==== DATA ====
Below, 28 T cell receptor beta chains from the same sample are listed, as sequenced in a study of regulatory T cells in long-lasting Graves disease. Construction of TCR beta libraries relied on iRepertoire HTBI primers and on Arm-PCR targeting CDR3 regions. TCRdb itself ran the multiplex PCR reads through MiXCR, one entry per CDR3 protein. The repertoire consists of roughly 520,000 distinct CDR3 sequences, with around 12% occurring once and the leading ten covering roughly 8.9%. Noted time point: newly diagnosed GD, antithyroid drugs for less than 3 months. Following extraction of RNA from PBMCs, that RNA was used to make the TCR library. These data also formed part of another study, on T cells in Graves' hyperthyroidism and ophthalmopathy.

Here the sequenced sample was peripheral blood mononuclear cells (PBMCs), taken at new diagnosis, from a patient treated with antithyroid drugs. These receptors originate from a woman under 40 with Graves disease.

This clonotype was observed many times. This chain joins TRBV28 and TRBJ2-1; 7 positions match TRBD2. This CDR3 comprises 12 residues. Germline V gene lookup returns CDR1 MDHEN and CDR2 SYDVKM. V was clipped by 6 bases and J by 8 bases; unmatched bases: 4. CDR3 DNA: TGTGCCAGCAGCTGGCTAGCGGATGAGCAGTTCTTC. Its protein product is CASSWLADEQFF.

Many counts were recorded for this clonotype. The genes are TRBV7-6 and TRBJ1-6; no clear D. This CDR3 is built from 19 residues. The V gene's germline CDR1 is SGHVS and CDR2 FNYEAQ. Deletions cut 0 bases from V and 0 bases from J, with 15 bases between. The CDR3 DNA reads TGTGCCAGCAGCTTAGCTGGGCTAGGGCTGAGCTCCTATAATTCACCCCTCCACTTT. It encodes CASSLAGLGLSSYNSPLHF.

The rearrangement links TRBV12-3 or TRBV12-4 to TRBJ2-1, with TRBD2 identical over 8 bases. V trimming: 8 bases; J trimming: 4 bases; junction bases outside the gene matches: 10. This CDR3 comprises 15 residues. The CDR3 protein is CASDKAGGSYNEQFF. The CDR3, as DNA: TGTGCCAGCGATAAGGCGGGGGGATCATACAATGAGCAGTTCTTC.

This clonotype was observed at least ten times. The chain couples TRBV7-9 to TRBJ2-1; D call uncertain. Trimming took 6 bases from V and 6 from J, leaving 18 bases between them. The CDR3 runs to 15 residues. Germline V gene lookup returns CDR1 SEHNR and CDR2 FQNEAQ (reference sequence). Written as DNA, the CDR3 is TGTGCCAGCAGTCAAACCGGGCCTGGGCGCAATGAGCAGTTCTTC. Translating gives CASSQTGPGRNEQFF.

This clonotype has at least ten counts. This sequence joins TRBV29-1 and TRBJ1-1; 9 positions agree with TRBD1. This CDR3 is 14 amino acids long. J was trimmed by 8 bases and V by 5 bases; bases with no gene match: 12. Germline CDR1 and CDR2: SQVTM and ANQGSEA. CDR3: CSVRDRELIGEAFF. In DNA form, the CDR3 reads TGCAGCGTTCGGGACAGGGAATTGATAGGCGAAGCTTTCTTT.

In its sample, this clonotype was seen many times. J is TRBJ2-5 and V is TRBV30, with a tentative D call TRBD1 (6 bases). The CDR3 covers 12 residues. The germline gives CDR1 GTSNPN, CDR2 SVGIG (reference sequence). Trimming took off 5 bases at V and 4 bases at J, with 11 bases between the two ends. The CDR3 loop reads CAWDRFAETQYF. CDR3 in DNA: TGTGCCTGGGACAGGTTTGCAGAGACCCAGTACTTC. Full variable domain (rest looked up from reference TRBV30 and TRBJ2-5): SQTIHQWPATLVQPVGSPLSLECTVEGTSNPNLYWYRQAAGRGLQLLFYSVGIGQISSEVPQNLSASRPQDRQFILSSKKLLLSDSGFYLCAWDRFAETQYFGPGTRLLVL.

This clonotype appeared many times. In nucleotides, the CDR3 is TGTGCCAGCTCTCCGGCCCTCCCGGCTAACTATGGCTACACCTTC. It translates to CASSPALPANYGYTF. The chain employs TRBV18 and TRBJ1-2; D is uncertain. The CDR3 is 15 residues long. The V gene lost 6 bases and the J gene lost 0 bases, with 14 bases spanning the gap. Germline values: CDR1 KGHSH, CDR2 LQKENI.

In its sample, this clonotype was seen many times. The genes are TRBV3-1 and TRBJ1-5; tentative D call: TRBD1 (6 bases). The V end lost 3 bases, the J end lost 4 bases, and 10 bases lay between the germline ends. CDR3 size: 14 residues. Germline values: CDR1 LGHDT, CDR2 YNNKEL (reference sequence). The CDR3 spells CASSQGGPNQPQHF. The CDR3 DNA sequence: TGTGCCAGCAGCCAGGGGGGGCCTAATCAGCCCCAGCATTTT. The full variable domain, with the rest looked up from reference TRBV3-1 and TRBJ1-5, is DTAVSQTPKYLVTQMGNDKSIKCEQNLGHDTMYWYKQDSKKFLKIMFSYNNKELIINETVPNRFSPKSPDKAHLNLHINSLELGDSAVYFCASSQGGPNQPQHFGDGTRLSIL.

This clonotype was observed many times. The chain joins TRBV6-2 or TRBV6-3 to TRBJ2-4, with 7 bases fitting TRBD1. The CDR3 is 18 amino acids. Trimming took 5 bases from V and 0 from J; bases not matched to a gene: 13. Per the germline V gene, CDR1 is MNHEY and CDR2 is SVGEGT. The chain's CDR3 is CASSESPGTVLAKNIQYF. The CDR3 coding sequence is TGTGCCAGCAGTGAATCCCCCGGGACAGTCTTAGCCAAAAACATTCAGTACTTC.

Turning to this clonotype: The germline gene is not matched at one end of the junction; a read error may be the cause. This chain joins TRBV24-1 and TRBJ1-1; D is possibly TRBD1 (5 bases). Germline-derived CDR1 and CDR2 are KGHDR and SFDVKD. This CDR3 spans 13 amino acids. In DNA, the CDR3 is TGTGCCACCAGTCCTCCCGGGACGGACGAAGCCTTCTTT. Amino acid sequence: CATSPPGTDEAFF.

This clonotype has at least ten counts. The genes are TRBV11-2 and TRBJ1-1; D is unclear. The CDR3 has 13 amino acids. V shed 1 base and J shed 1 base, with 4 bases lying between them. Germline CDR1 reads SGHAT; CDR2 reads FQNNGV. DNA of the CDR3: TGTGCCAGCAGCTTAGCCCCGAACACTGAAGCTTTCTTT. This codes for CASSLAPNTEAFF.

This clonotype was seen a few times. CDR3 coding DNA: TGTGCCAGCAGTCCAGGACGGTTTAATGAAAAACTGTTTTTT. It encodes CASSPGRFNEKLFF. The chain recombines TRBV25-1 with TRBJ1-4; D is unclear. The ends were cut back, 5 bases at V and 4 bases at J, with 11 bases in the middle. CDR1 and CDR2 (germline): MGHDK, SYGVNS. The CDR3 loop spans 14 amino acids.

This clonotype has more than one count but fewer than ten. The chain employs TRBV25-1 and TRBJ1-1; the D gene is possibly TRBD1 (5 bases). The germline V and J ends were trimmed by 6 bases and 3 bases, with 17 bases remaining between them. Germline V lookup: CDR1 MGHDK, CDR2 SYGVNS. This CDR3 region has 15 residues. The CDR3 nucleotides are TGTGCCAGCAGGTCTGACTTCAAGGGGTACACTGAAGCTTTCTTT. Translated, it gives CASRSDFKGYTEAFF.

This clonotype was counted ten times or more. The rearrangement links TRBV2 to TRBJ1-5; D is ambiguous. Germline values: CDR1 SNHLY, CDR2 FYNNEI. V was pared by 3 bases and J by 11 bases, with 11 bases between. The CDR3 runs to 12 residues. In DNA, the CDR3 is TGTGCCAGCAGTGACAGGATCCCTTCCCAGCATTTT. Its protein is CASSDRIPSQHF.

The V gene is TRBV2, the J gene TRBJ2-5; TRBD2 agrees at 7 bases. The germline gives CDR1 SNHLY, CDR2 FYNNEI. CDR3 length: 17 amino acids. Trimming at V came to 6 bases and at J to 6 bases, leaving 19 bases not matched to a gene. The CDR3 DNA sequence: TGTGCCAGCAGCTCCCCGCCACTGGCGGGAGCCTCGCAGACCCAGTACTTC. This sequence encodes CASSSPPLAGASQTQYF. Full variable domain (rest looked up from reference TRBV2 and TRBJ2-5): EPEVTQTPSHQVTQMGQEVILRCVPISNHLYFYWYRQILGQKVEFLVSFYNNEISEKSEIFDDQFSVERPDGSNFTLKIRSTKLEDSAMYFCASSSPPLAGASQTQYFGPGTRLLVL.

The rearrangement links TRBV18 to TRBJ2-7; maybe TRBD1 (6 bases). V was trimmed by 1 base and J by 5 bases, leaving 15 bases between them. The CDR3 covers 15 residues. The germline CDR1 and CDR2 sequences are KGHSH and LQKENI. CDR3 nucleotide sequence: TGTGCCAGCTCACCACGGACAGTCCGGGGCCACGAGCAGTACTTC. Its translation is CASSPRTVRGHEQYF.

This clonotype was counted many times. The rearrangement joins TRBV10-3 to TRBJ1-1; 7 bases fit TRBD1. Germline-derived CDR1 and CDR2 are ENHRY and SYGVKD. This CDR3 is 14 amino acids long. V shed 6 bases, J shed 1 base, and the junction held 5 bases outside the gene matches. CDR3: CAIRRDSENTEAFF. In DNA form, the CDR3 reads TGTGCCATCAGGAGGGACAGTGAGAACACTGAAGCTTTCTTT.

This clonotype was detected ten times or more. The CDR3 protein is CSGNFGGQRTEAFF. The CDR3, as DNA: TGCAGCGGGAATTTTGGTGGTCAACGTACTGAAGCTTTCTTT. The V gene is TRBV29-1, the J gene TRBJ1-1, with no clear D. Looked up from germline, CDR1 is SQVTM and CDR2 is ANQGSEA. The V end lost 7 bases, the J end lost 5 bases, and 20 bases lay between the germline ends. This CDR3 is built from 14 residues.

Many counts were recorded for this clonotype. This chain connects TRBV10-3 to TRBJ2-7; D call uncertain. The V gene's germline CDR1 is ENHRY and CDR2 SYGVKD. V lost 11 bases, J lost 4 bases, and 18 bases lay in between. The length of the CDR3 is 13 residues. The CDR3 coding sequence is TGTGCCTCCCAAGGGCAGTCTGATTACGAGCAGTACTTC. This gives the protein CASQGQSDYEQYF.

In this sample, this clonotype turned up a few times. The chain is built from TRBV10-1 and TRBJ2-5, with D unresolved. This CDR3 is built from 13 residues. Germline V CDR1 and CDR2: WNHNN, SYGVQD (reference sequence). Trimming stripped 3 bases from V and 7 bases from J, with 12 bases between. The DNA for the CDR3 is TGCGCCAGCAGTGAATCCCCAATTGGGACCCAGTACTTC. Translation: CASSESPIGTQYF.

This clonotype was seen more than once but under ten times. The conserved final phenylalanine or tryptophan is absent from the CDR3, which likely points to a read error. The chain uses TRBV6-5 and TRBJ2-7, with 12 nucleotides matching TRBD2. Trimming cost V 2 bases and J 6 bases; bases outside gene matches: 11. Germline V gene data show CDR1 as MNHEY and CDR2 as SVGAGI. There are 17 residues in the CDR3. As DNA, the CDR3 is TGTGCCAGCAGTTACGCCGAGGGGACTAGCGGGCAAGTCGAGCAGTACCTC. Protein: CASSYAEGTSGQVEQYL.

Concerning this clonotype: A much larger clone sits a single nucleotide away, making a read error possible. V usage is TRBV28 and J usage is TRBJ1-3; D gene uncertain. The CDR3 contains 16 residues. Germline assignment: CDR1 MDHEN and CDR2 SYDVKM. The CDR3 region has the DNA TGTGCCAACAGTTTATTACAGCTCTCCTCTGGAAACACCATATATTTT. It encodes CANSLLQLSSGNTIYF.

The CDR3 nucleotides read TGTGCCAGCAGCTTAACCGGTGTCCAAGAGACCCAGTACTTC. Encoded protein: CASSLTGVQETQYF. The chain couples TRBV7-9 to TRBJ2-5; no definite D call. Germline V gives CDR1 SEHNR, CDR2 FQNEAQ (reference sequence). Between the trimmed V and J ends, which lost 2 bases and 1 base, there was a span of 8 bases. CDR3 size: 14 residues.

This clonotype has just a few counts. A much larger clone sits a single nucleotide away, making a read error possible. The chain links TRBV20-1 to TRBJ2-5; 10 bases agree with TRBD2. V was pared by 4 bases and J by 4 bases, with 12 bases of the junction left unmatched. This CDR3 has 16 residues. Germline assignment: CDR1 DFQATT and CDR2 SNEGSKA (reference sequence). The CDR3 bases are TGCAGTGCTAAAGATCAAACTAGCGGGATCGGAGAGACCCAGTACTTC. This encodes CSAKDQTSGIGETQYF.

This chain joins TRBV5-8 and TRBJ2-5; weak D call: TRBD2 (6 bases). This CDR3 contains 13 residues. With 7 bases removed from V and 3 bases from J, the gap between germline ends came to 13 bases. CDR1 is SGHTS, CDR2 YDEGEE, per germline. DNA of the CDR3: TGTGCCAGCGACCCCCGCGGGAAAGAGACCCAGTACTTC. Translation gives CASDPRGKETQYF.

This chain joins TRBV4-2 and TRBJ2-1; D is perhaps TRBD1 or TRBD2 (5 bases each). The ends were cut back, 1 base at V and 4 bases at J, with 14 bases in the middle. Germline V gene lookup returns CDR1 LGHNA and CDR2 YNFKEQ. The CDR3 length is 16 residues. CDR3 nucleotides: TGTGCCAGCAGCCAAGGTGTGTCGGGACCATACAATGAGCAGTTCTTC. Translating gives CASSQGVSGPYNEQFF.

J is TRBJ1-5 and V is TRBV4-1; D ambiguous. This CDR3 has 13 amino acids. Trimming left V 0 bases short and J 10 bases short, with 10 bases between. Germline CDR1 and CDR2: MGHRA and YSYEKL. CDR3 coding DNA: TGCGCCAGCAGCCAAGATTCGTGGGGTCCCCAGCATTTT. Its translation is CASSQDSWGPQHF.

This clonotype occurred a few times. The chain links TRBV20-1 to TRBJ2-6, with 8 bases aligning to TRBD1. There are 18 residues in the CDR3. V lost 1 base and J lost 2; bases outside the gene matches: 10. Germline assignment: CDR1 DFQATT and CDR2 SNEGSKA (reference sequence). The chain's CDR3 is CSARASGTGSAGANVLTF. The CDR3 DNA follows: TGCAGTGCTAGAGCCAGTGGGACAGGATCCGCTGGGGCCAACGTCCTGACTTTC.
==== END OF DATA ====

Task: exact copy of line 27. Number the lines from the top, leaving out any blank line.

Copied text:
This chain joins TRBV5-8 and TRBJ2-5; weak D call: TRBD2 (6 bases). This CDR3 contains 13 residues. With 7 bases removed from V and 3 bases from J, the gap between germline ends came to 13 bases. CDR1 is SGHTS, CDR2 YDEGEE, per germline. DNA of the CDR3: TGTGCCAGCGACCCCCGCGGGAAAGAGACCCAGTACTTC. Translation gives CASDPRGKETQYF.